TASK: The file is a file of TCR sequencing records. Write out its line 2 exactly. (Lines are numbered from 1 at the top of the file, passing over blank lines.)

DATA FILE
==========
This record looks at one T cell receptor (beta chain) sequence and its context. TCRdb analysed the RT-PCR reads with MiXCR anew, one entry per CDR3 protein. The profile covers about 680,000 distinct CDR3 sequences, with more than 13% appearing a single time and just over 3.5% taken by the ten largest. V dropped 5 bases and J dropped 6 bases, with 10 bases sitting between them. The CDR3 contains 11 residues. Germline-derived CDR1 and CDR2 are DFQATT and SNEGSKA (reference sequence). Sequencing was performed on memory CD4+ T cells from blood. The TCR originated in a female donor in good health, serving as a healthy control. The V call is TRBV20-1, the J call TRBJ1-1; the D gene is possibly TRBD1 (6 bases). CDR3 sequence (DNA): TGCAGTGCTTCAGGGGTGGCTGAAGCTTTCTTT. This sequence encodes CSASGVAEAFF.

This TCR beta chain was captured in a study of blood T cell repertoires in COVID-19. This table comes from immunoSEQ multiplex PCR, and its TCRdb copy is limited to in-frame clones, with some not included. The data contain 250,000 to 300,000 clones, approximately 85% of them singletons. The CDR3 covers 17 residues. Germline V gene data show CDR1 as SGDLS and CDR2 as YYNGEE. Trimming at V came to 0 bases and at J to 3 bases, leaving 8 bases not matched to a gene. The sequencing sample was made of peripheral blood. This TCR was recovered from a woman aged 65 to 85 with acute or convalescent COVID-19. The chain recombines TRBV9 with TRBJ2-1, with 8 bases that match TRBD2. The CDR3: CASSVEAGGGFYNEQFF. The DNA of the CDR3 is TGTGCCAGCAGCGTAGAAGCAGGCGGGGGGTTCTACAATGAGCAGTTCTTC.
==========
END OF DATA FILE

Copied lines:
This TCR beta chain was captured in a study of blood T cell repertoires in COVID-19. This table comes from immunoSEQ multiplex PCR, and its TCRdb copy is limited to in-frame clones, with some not included. The data contain 250,000 to 300,000 clones, approximately 85% of them singletons. The CDR3 covers 17 residues. Germline V gene data show CDR1 as SGDLS and CDR2 as YYNGEE. Trimming at V came to 0 bases and at J to 3 bases, leaving 8 bases not matched to a gene. The sequencing sample was made of peripheral blood. This TCR was recovered from a woman aged 65 to 85 with acute or convalescent COVID-19. The chain recombines TRBV9 with TRBJ2-1, with 8 bases that match TRBD2. The CDR3: CASSVEAGGGFYNEQFF. The DNA of the CDR3 is TGTGCCAGCAGCGTAGAAGCAGGCGGGGGGTTCTACAATGAGCAGTTCTTC.